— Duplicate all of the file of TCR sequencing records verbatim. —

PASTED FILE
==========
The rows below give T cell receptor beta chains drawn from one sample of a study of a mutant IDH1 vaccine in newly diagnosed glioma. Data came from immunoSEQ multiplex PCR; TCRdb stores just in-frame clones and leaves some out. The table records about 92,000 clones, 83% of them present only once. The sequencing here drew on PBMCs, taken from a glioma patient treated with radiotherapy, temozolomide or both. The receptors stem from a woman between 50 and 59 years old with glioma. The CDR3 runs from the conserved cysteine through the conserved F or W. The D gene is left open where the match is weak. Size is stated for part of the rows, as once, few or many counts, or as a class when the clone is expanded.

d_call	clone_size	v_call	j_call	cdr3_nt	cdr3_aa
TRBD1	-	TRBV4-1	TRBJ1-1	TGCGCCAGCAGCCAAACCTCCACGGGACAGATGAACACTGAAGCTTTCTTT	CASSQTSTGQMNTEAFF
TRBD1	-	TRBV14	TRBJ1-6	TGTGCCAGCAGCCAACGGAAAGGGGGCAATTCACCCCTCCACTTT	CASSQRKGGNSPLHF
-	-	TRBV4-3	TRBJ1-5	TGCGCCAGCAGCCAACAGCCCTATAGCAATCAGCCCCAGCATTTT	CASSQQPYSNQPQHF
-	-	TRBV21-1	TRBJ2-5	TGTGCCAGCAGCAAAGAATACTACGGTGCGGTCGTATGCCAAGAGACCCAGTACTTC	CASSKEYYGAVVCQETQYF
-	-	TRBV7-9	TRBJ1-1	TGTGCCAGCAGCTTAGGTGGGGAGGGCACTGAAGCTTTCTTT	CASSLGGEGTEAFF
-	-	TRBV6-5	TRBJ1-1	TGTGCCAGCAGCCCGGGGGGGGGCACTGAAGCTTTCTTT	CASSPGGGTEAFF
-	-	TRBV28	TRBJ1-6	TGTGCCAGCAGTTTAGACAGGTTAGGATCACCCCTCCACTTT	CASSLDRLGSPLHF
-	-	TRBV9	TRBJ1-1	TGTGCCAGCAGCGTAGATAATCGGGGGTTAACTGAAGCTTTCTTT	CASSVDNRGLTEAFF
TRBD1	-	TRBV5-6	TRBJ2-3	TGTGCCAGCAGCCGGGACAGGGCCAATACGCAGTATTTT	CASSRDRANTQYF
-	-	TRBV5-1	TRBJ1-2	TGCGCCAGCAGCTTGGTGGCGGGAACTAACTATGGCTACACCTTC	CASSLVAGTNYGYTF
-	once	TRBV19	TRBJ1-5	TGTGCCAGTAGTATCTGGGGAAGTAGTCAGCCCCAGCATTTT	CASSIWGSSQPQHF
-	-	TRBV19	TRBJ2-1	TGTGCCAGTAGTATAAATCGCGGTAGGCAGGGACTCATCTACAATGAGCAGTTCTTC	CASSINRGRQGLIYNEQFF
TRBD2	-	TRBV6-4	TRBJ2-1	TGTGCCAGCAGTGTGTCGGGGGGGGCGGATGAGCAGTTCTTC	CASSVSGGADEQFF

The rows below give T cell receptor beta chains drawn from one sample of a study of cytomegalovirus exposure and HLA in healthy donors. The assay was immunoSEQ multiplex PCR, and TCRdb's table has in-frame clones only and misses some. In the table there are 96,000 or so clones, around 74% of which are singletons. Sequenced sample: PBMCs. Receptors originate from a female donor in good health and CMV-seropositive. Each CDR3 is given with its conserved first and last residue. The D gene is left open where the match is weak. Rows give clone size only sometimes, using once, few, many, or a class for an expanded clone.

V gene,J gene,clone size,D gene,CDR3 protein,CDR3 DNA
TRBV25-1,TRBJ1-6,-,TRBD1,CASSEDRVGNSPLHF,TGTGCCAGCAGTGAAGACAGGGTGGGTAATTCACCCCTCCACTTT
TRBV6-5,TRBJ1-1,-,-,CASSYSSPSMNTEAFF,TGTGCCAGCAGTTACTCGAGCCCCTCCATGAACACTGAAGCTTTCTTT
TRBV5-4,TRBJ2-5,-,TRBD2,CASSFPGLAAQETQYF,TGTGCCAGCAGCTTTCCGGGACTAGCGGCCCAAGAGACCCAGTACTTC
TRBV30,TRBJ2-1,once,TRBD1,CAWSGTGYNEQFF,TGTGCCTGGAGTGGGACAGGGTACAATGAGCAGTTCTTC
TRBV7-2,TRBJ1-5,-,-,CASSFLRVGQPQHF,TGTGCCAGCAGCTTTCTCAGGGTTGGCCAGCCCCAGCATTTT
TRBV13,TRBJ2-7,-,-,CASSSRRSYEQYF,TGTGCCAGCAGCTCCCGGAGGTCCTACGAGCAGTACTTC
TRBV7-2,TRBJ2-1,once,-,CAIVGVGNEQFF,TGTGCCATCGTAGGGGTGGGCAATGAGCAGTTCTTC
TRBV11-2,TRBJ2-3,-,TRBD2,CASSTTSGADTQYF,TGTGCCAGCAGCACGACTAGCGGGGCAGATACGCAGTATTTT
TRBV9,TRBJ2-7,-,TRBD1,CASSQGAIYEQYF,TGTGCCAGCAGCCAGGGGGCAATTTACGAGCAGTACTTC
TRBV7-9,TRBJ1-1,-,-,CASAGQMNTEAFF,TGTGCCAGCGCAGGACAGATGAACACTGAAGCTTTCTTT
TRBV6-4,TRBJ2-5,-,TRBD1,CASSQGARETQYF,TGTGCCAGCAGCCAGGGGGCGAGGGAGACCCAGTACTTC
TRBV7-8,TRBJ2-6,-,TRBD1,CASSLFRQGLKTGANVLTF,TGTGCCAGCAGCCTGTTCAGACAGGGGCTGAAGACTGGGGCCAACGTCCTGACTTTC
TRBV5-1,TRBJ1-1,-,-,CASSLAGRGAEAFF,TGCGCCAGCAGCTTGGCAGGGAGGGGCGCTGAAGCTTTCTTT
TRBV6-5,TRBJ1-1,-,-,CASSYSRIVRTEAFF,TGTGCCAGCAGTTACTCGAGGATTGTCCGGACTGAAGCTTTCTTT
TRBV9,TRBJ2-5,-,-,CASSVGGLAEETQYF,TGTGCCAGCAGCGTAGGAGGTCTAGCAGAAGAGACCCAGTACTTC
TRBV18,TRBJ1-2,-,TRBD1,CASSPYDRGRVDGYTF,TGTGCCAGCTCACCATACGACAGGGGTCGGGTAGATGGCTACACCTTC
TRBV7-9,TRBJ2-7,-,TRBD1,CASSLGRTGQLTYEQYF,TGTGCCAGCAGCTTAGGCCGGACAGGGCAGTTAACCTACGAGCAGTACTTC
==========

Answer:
The rows below give T cell receptor beta chains drawn from one sample of a study of a mutant IDH1 vaccine in newly diagnosed glioma. Data came from immunoSEQ multiplex PCR; TCRdb stores just in-frame clones and leaves some out. The table records about 92,000 clones, 83% of them present only once. The sequencing here drew on PBMCs, taken from a glioma patient treated with radiotherapy, temozolomide or both. The receptors stem from a woman between 50 and 59 years old with glioma. The CDR3 runs from the conserved cysteine through the conserved F or W. The D gene is left open where the match is weak. Size is stated for part of the rows, as once, few or many counts, or as a class when the clone is expanded.

d_call	clone_size	v_call	j_call	cdr3_nt	cdr3_aa
TRBD1	-	TRBV4-1	TRBJ1-1	TGCGCCAGCAGCCAAACCTCCACGGGACAGATGAACACTGAAGCTTTCTTT	CASSQTSTGQMNTEAFF
TRBD1	-	TRBV14	TRBJ1-6	TGTGCCAGCAGCCAACGGAAAGGGGGCAATTCACCCCTCCACTTT	CASSQRKGGNSPLHF
-	-	TRBV4-3	TRBJ1-5	TGCGCCAGCAGCCAACAGCCCTATAGCAATCAGCCCCAGCATTTT	CASSQQPYSNQPQHF
-	-	TRBV21-1	TRBJ2-5	TGTGCCAGCAGCAAAGAATACTACGGTGCGGTCGTATGCCAAGAGACCCAGTACTTC	CASSKEYYGAVVCQETQYF
-	-	TRBV7-9	TRBJ1-1	TGTGCCAGCAGCTTAGGTGGGGAGGGCACTGAAGCTTTCTTT	CASSLGGEGTEAFF
-	-	TRBV6-5	TRBJ1-1	TGTGCCAGCAGCCCGGGGGGGGGCACTGAAGCTTTCTTT	CASSPGGGTEAFF
-	-	TRBV28	TRBJ1-6	TGTGCCAGCAGTTTAGACAGGTTAGGATCACCCCTCCACTTT	CASSLDRLGSPLHF
-	-	TRBV9	TRBJ1-1	TGTGCCAGCAGCGTAGATAATCGGGGGTTAACTGAAGCTTTCTTT	CASSVDNRGLTEAFF
TRBD1	-	TRBV5-6	TRBJ2-3	TGTGCCAGCAGCCGGGACAGGGCCAATACGCAGTATTTT	CASSRDRANTQYF
-	-	TRBV5-1	TRBJ1-2	TGCGCCAGCAGCTTGGTGGCGGGAACTAACTATGGCTACACCTTC	CASSLVAGTNYGYTF
-	once	TRBV19	TRBJ1-5	TGTGCCAGTAGTATCTGGGGAAGTAGTCAGCCCCAGCATTTT	CASSIWGSSQPQHF
-	-	TRBV19	TRBJ2-1	TGTGCCAGTAGTATAAATCGCGGTAGGCAGGGACTCATCTACAATGAGCAGTTCTTC	CASSINRGRQGLIYNEQFF
TRBD2	-	TRBV6-4	TRBJ2-1	TGTGCCAGCAGTGTGTCGGGGGGGGCGGATGAGCAGTTCTTC	CASSVSGGADEQFF

The rows below give T cell receptor beta chains drawn from one sample of a study of cytomegalovirus exposure and HLA in healthy donors. The assay was immunoSEQ multiplex PCR, and TCRdb's table has in-frame clones only and misses some. In the table there are 96,000 or so clones, around 74% of which are singletons. Sequenced sample: PBMCs. Receptors originate from a female donor in good health and CMV-seropositive. Each CDR3 is given with its conserved first and last residue. The D gene is left open where the match is weak. Rows give clone size only sometimes, using once, few, many, or a class for an expanded clone.

V gene,J gene,clone size,D gene,CDR3 protein,CDR3 DNA
TRBV25-1,TRBJ1-6,-,TRBD1,CASSEDRVGNSPLHF,TGTGCCAGCAGTGAAGACAGGGTGGGTAATTCACCCCTCCACTTT
TRBV6-5,TRBJ1-1,-,-,CASSYSSPSMNTEAFF,TGTGCCAGCAGTTACTCGAGCCCCTCCATGAACACTGAAGCTTTCTTT
TRBV5-4,TRBJ2-5,-,TRBD2,CASSFPGLAAQETQYF,TGTGCCAGCAGCTTTCCGGGACTAGCGGCCCAAGAGACCCAGTACTTC
TRBV30,TRBJ2-1,once,TRBD1,CAWSGTGYNEQFF,TGTGCCTGGAGTGGGACAGGGTACAATGAGCAGTTCTTC
TRBV7-2,TRBJ1-5,-,-,CASSFLRVGQPQHF,TGTGCCAGCAGCTTTCTCAGGGTTGGCCAGCCCCAGCATTTT
TRBV13,TRBJ2-7,-,-,CASSSRRSYEQYF,TGTGCCAGCAGCTCCCGGAGGTCCTACGAGCAGTACTTC
TRBV7-2,TRBJ2-1,once,-,CAIVGVGNEQFF,TGTGCCATCGTAGGGGTGGGCAATGAGCAGTTCTTC
TRBV11-2,TRBJ2-3,-,TRBD2,CASSTTSGADTQYF,TGTGCCAGCAGCACGACTAGCGGGGCAGATACGCAGTATTTT
TRBV9,TRBJ2-7,-,TRBD1,CASSQGAIYEQYF,TGTGCCAGCAGCCAGGGGGCAATTTACGAGCAGTACTTC
TRBV7-9,TRBJ1-1,-,-,CASAGQMNTEAFF,TGTGCCAGCGCAGGACAGATGAACACTGAAGCTTTCTTT
TRBV6-4,TRBJ2-5,-,TRBD1,CASSQGARETQYF,TGTGCCAGCAGCCAGGGGGCGAGGGAGACCCAGTACTTC
TRBV7-8,TRBJ2-6,-,TRBD1,CASSLFRQGLKTGANVLTF,TGTGCCAGCAGCCTGTTCAGACAGGGGCTGAAGACTGGGGCCAACGTCCTGACTTTC
TRBV5-1,TRBJ1-1,-,-,CASSLAGRGAEAFF,TGCGCCAGCAGCTTGGCAGGGAGGGGCGCTGAAGCTTTCTTT
TRBV6-5,TRBJ1-1,-,-,CASSYSRIVRTEAFF,TGTGCCAGCAGTTACTCGAGGATTGTCCGGACTGAAGCTTTCTTT
TRBV9,TRBJ2-5,-,-,CASSVGGLAEETQYF,TGTGCCAGCAGCGTAGGAGGTCTAGCAGAAGAGACCCAGTACTTC
TRBV18,TRBJ1-2,-,TRBD1,CASSPYDRGRVDGYTF,TGTGCCAGCTCACCATACGACAGGGGTCGGGTAGATGGCTACACCTTC
TRBV7-9,TRBJ2-7,-,TRBD1,CASSLGRTGQLTYEQYF,TGTGCCAGCAGCTTAGGCCGGACAGGGCAGTTAACCTACGAGCAGTACTTC